We assessed habitat differences in ground-dwelling spider communities that stem from fine-scale differences in plant cover types and height in a shortgrass steppe ecosystem. The number of spiders captured in pitfall traps was used to determine habitat and temporal dynamics in the spider communities. Two habitat types were sampled, grass and mixed-grass/shrub during May, June, July, and August 1995 and 1996. Spiders in the Lycosidae (56%) and Gnaphosidae (29%) were the numerically dominant spiders collected. The Lycosidae was represented by three species and significantly more abundant in grass habitats in 1995 only. The Gnaphosidae was the most speciose family collected (15 spp). The most abundant species of Gnaphosidae exhibited consistent habitat and seasonal patterns of species turnover and abundance during the 2-yr study. Results from detrended correspondence analysis revealed significant species-specific differences in the spider communities between the two habitats. Of the 10 most abundant species, Schizocosa mccooki (Montgomery), S. mimula (Gertsch), Gnaphosa clara (Keyserling), and G. brumalis (Thorell), were more abundant in grass sites. The most abundant spiders in the mixed-grass/shrub habitat were Schizocosa spp. (immatures), Gnaphosa spp. (immatures ), G. sericata (Koch), Haplodrassus signifer (Koch), Habronattus altanus (Chamberlin), and Xysticus nigromaculatus (Keyserling). Overall, the spider communities differed between grass and mixed-grass/shrub habitats in their response to seasonal change, and these differences in community composition were similar both years of the study. Our results underscore the importance of habitat selection at fine-scales and patterns of seasonal activity that translate to population and community patterns at larger spatial and temporal scales.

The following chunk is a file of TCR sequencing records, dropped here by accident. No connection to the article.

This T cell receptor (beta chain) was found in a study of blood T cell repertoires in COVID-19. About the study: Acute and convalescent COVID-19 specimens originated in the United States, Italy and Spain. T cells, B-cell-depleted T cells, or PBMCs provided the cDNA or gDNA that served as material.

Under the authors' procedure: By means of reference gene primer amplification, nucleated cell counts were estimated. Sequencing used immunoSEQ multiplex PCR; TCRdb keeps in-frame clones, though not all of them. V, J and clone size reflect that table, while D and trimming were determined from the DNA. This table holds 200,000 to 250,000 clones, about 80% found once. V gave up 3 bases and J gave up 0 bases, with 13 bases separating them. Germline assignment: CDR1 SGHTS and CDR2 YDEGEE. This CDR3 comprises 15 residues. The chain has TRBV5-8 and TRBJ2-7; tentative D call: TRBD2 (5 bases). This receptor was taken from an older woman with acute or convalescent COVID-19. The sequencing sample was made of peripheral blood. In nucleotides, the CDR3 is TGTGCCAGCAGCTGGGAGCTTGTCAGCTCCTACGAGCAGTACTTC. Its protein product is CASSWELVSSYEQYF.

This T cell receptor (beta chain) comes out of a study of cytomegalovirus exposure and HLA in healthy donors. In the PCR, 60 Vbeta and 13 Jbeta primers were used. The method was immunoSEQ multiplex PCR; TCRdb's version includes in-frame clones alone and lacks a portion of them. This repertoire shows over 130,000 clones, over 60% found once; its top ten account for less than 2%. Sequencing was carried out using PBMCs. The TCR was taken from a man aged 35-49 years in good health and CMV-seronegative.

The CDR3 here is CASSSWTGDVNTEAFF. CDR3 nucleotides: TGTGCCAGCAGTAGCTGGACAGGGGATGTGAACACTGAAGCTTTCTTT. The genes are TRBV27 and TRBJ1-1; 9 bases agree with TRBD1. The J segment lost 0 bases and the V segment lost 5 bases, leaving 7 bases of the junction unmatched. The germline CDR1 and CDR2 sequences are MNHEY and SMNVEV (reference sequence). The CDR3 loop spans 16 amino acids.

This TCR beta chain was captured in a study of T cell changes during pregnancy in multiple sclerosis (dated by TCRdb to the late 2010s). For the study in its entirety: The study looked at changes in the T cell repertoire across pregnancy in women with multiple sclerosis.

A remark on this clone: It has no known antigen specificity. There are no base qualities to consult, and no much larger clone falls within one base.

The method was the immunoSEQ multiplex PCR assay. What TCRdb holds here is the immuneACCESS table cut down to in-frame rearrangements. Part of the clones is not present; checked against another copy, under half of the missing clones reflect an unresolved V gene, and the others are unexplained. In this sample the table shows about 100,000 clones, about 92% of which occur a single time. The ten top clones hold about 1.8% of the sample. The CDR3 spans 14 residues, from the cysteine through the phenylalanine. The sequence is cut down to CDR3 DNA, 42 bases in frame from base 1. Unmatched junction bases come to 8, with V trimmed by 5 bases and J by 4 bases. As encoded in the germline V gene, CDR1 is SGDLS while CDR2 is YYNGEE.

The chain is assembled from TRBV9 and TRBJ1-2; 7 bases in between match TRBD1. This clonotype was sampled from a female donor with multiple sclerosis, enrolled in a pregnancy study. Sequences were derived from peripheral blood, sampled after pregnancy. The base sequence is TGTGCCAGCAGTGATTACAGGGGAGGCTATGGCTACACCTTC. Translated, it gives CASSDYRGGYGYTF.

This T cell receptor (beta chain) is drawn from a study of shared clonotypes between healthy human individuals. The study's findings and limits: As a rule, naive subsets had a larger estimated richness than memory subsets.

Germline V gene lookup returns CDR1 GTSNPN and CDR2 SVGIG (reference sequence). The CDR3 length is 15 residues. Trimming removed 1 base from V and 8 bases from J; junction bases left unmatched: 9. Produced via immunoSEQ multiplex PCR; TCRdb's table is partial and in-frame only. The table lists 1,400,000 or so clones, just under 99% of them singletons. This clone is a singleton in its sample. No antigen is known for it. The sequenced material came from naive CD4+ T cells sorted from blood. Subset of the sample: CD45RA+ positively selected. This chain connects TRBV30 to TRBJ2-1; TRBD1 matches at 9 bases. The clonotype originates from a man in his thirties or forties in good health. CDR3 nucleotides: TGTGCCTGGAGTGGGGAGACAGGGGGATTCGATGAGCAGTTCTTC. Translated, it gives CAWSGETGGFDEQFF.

You have requested a machine translation of selected content from our databases. This functionality is provided solely for your convenience and is in no way intended to replace human translation. Neither BioOne nor the owners and publishers of the content make, and they explicitly disclaim, any express or implied representations or warranties of any kind, including, without limitation, representations and warranties as to the functionality of the translation feature or the accuracy or completeness of the translations.
Translations are not retained in our system. Your use of this feature and the translations is subject to all use restrictions contained in the Terms and Conditions of Use of the BioOne website.